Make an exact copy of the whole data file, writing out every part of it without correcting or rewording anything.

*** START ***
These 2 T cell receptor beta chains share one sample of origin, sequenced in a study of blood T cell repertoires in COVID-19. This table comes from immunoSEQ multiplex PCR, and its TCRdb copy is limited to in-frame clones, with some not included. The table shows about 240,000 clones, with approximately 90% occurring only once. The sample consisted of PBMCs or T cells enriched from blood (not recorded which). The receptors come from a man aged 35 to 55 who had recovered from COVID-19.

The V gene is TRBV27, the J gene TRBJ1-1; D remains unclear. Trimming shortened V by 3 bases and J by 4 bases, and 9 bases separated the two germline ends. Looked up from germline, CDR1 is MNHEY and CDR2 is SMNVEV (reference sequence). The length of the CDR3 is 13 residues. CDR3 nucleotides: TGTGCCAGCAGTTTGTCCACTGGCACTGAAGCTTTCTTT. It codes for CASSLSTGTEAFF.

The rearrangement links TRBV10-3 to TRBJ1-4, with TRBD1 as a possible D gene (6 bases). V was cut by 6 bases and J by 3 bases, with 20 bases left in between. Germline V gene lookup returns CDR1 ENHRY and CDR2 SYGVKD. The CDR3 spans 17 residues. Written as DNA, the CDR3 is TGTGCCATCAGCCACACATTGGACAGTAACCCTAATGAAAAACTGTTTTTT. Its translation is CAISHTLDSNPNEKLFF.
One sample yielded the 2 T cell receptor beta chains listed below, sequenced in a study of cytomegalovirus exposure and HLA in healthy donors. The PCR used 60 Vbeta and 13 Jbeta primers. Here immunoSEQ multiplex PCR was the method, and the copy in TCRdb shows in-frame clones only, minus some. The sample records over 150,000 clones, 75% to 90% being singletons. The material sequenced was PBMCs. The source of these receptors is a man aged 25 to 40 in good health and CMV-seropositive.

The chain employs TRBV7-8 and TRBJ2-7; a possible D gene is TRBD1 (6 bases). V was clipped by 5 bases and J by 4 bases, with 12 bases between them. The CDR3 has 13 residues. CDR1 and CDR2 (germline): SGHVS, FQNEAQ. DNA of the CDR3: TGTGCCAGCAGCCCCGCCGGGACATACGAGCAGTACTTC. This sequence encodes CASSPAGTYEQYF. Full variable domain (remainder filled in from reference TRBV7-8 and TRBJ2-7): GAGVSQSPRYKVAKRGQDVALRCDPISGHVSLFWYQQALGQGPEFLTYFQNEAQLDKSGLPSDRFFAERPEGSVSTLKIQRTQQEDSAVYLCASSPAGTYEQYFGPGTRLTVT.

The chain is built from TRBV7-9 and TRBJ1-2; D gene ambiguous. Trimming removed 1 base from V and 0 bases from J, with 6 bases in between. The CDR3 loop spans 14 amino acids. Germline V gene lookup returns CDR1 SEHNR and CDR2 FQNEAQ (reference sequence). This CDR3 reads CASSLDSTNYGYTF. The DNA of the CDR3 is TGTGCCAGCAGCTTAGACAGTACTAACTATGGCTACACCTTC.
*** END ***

These 2 T cell receptor beta chains share one sample of origin, sequenced in a study of blood T cell repertoires in COVID-19. This table comes from immunoSEQ multiplex PCR, and its TCRdb copy is limited to in-frame clones, with some not included. The table shows about 240,000 clones, with approximately 90% occurring only once. The sample consisted of PBMCs or T cells enriched from blood (not recorded which). The receptors come from a man aged 35 to 55 who had recovered from COVID-19.

The V gene is TRBV27, the J gene TRBJ1-1; D remains unclear. Trimming shortened V by 3 bases and J by 4 bases, and 9 bases separated the two germline ends. Looked up from germline, CDR1 is MNHEY and CDR2 is SMNVEV (reference sequence). The length of the CDR3 is 13 residues. CDR3 nucleotides: TGTGCCAGCAGTTTGTCCACTGGCACTGAAGCTTTCTTT. It codes for CASSLSTGTEAFF.

The rearrangement links TRBV10-3 to TRBJ1-4, with TRBD1 as a possible D gene (6 bases). V was cut by 6 bases and J by 3 bases, with 20 bases left in between. Germline V gene lookup returns CDR1 ENHRY and CDR2 SYGVKD. The CDR3 spans 17 residues. Written as DNA, the CDR3 is TGTGCCATCAGCCACACATTGGACAGTAACCCTAATGAAAAACTGTTTTTT. Its translation is CAISHTLDSNPNEKLFF.
One sample yielded the 2 T cell receptor beta chains listed below, sequenced in a study of cytomegalovirus exposure and HLA in healthy donors. The PCR used 60 Vbeta and 13 Jbeta primers. Here immunoSEQ multiplex PCR was the method, and the copy in TCRdb shows in-frame clones only, minus some. The sample records over 150,000 clones, 75% to 90% being singletons. The material sequenced was PBMCs. The source of these receptors is a man aged 25 to 40 in good health and CMV-seropositive.

The chain employs TRBV7-8 and TRBJ2-7; a possible D gene is TRBD1 (6 bases). V was clipped by 5 bases and J by 4 bases, with 12 bases between them. The CDR3 has 13 residues. CDR1 and CDR2 (germline): SGHVS, FQNEAQ. DNA of the CDR3: TGTGCCAGCAGCCCCGCCGGGACATACGAGCAGTACTTC. This sequence encodes CASSPAGTYEQYF. Full variable domain (remainder filled in from reference TRBV7-8 and TRBJ2-7): GAGVSQSPRYKVAKRGQDVALRCDPISGHVSLFWYQQALGQGPEFLTYFQNEAQLDKSGLPSDRFFAERPEGSVSTLKIQRTQQEDSAVYLCASSPAGTYEQYFGPGTRLTVT.

The chain is built from TRBV7-9 and TRBJ1-2; D gene ambiguous. Trimming removed 1 base from V and 0 bases from J, with 6 bases in between. The CDR3 loop spans 14 amino acids. Germline V gene lookup returns CDR1 SEHNR and CDR2 FQNEAQ (reference sequence). This CDR3 reads CASSLDSTNYGYTF. The DNA of the CDR3 is TGTGCCAGCAGCTTAGACAGTACTAACTATGGCTACACCTTC.